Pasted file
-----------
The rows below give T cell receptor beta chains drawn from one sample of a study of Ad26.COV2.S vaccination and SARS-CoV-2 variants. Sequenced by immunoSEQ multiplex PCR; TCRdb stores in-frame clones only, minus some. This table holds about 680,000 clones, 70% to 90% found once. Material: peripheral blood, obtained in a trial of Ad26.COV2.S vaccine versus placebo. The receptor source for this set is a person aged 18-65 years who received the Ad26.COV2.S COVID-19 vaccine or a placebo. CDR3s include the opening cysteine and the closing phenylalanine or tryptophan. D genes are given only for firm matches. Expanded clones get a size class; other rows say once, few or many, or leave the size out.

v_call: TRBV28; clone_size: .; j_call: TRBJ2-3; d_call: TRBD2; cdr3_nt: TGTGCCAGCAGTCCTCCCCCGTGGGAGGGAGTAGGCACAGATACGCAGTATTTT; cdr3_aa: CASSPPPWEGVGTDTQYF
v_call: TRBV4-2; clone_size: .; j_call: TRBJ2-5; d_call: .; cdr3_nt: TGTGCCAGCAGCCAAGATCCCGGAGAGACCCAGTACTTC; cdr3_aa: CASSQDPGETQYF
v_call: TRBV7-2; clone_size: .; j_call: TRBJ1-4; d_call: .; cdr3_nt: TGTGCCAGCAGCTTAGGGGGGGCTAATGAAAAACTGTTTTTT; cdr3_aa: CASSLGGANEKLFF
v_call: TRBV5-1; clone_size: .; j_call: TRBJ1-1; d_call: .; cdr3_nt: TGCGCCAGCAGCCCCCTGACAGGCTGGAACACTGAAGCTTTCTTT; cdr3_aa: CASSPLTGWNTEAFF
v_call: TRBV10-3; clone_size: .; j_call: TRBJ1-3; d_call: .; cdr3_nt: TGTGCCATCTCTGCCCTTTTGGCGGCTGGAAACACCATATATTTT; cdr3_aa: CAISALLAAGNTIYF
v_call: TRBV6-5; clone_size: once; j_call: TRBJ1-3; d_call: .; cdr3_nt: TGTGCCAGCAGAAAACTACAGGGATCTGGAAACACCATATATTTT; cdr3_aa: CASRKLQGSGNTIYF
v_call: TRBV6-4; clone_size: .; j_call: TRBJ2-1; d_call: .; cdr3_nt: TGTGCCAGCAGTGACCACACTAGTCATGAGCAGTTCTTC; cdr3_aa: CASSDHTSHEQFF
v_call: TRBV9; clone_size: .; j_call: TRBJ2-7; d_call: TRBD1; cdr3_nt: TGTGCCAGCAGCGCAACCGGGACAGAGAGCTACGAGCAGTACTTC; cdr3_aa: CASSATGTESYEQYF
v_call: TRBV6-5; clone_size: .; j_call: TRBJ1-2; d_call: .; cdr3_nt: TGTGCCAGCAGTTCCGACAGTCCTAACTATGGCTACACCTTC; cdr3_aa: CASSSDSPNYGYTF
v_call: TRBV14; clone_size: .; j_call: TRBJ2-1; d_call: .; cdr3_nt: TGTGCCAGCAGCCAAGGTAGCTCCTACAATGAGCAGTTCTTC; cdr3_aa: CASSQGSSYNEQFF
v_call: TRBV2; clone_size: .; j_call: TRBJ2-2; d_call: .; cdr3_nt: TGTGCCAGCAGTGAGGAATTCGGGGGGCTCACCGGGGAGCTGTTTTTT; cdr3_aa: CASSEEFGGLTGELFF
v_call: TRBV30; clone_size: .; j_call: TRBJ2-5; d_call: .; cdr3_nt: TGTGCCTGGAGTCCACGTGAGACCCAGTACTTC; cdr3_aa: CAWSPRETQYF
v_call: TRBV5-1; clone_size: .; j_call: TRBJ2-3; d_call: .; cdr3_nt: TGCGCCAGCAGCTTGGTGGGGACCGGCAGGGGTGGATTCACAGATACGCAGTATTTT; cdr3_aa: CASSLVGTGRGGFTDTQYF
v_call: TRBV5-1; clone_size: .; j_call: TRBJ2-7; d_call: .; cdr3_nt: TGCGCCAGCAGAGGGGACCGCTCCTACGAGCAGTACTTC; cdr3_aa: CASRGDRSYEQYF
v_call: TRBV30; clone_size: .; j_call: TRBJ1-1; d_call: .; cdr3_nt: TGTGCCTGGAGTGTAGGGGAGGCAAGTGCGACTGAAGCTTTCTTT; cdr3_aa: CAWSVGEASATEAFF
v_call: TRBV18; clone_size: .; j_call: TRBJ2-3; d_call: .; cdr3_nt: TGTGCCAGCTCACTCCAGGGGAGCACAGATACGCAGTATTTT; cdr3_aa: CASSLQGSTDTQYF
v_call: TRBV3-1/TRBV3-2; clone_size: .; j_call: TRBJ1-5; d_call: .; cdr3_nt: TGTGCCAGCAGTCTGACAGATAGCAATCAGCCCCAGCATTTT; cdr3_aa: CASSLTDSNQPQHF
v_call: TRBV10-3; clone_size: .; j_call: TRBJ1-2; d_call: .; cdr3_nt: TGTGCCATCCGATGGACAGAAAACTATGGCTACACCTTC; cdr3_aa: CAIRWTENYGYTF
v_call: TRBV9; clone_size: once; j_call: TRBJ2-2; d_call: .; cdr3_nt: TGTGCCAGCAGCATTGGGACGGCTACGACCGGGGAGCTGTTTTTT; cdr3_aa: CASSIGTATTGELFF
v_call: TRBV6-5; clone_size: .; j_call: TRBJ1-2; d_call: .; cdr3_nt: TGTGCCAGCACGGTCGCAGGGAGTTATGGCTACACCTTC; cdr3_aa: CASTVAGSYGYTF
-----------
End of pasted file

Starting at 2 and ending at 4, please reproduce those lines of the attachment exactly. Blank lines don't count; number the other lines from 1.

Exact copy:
v_call: TRBV28; clone_size: .; j_call: TRBJ2-3; d_call: TRBD2; cdr3_nt: TGTGCCAGCAGTCCTCCCCCGTGGGAGGGAGTAGGCACAGATACGCAGTATTTT; cdr3_aa: CASSPPPWEGVGTDTQYF
v_call: TRBV4-2; clone_size: .; j_call: TRBJ2-5; d_call: .; cdr3_nt: TGTGCCAGCAGCCAAGATCCCGGAGAGACCCAGTACTTC; cdr3_aa: CASSQDPGETQYF
v_call: TRBV7-2; clone_size: .; j_call: TRBJ1-4; d_call: .; cdr3_nt: TGTGCCAGCAGCTTAGGGGGGGCTAATGAAAAACTGTTTTTT; cdr3_aa: CASSLGGANEKLFF